William B Green    Author


William Bryan Green was born in West Bromwich, Staffordshire, England, in 1936, three years before the outbreak of World War Two. This was an unfortunate timing, as he was old enough to be evacuated, but not old enough to know what was going on. Five years and five foster homes later, the war ended and he returned to live with his father and stepmother, who he was told was his 'new mum'. 


Two years after returning home, unable to find any common ground with his stepmother, he was packed off to boarding school. In 1953, at seventeen years of age, and still at loggerheads with his stepmother, he left home for good and joined the Royal Navy. In 1980, after twenty five years in submarines, he retired from the navy as a Chief Petty Officer.


Two years after leaving the navy, he emigrated to South Africa; a move he describes as one of the best decisions of his life. Thirteen years later, still not done roaming, he emigrated to Australia, which he describes as another brilliant move. He now lives in Perth, Western Australia, with his wife and family.


He is an Associate Fellow of the Australian Institute of Management and has a Graduate Diploma from the School of Business Leadership. He is also a Member of the Institute of Engineers and Technicians, and has a Higher Nationals Diploma in Mechanical Engineering. He is a current Member of the Malaya and Borneo Veterans Association of Australia.  When he is not writing, he does voluntary work for a Community Support Service. He also does Taoist Tai Chi each day, which, he says, after practising for 22 years, is still learning.

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The title of the book, 'I'll Take That One,' was chosen after the virtual public auction of small children when they arrived at their destinations. Each day, the hundreds of evacuees were lined up in the Town Hall, or other suitable premises, where potential foster parents, known as hosts, were invited to pick a child, usually by pointing and saying, "I'll Take That One".


World War 2 was a global cataclysm that resulted in the deaths of  60 million people. In September 1939, Britain’s Prime Minister Neville Chamberlain announced that Britain was at war with Germany. In the days and months following that announcement, 3,000,000 people, 1.5 million of them children, were relocated from towns and cities across England.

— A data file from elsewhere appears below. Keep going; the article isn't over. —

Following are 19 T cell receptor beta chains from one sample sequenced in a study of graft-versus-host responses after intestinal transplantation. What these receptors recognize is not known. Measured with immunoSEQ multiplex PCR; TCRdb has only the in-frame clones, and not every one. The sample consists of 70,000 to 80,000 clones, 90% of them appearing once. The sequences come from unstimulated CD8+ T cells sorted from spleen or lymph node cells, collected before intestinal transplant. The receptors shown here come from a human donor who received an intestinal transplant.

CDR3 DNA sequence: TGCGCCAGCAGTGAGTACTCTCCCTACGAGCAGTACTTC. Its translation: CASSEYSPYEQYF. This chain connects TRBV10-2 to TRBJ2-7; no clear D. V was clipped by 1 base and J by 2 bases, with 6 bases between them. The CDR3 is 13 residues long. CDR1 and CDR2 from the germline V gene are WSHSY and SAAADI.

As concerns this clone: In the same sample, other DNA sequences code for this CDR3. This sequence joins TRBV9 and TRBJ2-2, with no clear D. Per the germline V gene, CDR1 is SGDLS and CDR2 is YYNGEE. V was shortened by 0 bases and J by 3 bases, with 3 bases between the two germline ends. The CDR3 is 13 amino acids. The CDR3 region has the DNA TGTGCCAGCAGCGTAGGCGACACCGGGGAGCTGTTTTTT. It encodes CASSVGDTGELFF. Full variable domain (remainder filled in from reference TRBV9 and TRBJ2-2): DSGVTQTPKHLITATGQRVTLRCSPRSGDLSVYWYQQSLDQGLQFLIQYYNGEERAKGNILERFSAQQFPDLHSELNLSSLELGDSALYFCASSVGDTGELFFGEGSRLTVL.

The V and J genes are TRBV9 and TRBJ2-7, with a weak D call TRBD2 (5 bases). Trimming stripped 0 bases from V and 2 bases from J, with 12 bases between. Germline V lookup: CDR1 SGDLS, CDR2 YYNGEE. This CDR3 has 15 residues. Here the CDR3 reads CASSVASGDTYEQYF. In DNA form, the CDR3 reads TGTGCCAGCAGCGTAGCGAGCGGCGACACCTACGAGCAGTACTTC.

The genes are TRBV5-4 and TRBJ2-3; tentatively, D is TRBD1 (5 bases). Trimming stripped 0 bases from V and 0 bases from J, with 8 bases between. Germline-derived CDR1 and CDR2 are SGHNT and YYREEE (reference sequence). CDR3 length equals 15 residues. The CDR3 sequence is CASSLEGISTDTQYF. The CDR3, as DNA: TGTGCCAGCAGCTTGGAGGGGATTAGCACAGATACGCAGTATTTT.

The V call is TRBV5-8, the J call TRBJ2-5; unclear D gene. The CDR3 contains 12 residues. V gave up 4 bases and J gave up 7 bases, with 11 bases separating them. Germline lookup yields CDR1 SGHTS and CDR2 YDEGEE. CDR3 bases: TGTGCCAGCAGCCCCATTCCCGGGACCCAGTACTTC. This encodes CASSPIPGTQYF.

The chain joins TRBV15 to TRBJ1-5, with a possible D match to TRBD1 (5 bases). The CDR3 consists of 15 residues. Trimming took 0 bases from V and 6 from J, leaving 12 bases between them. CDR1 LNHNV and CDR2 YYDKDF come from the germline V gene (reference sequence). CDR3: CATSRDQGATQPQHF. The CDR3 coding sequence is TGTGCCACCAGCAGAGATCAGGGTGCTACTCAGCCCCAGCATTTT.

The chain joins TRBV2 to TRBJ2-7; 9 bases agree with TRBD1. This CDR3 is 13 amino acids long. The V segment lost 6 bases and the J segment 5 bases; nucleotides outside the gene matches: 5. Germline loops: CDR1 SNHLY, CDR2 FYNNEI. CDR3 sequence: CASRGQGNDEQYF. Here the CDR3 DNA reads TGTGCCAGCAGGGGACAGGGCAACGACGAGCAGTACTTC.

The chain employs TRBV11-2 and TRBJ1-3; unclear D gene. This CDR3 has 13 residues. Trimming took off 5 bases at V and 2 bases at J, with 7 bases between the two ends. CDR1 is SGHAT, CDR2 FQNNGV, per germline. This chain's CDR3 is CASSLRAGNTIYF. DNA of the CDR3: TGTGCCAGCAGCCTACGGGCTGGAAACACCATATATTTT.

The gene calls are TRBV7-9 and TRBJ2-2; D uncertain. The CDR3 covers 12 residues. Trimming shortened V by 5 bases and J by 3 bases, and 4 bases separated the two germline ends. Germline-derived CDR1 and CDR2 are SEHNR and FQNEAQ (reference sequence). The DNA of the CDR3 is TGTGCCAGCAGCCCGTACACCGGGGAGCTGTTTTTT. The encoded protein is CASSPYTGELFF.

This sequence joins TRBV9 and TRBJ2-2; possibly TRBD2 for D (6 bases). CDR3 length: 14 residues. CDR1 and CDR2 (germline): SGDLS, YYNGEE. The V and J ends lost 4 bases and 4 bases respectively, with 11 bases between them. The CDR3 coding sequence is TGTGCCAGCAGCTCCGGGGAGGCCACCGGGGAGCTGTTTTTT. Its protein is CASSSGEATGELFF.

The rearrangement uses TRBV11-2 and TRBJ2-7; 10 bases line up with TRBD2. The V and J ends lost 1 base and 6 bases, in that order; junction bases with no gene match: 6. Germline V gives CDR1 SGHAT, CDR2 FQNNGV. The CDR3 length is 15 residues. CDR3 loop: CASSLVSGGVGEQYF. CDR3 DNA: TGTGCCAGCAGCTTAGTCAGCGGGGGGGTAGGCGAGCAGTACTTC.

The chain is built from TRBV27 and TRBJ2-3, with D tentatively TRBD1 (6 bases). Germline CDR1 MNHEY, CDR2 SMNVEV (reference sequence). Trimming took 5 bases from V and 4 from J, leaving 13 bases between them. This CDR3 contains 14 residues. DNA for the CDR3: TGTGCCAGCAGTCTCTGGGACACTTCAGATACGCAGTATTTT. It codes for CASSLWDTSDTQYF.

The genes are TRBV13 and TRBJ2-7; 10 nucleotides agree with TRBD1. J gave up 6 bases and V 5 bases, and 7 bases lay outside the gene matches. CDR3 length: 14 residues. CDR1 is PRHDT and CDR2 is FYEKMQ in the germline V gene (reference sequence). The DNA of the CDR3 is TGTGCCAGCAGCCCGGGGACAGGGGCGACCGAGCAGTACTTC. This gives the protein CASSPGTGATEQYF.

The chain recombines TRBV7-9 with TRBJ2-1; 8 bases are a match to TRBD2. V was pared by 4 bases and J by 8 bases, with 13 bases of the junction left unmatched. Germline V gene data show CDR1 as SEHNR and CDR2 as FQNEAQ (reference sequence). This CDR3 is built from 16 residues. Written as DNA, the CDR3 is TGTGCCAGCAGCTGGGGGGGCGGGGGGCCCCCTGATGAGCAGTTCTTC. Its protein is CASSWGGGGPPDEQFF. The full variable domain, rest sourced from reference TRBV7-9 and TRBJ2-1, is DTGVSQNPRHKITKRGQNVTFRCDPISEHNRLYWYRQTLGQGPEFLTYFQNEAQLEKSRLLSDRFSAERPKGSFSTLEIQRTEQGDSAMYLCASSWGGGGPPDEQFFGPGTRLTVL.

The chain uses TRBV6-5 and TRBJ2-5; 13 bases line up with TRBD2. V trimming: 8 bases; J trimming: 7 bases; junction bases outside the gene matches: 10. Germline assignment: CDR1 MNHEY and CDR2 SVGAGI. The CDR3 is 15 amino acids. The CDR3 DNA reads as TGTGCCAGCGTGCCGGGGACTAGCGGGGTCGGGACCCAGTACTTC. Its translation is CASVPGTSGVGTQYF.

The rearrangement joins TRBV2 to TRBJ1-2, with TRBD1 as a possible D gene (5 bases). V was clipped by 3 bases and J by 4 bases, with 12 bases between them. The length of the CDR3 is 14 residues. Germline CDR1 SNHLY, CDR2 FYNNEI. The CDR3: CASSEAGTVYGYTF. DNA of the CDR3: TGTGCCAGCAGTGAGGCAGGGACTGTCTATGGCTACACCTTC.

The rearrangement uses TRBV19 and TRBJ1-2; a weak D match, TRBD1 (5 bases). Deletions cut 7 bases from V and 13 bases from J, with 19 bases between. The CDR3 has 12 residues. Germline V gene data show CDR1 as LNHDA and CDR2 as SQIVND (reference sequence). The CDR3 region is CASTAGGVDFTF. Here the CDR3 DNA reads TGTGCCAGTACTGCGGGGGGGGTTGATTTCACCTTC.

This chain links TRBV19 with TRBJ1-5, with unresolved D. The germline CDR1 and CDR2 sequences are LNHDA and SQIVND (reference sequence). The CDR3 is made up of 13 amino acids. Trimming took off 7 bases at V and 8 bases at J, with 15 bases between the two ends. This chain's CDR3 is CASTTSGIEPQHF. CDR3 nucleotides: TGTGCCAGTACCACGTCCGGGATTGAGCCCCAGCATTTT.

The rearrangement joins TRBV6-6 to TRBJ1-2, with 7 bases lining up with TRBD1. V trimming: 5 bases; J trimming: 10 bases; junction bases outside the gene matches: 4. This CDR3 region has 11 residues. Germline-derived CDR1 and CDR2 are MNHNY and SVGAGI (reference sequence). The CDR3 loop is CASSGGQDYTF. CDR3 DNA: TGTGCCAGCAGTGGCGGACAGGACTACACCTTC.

Relocating 1.5 million children, many of them as young as four years old, was a mammoth task. As most of the children had no idea what was going on, never mind where they were going, they were tagged with a label tied to their clothing, bearing their name, age, sex, and destination. Even then, many of them ended up in the wrong place.


At the onset of this grim period in history, a young boy begins his own journey, one that irrevocably changes the course of his life. In his memoir 'I'll Take That One', William B Green shares a rare glimpse of what it was like living and growing up during this era.


Suffused with the irony of the times, and painted against the gripping backdrop of the Second World War, 'I'll Take That One', is a rare glimpse into the lives of people that became embroiled in war.  


Harrowing and inspirational, his story is one that needs to be shared. Eye-opening and beautiful, his book potently captures the Second World War zeitgeist, whilst portraying its impact on the lives of the people that witnessed it.























My Next Book
 due for release late 2019/ early 2020
Silent and Invisible


HMS/m Renown - Gareloch, Scotland, 










HMS/m Renown was the third of the Royal Navy's 'Resolution' class ballistic missile submarines. She was built in Cammell Lairds, Birkenhead, England. She was 425 feet long, with a beam of 33 feet, a draught of 30 feet, and carried a crew of 140 personnel. She had two crews, Port and Starboard. One crew would take the submarine to sea, changing over at the end of each patrol.


My next book, Silent and Invisible, is a sequel and continues where "I'll Take That One" finishes. It covers my 25 years in the submarine service of the Royal Navy during the Cold War.


My story

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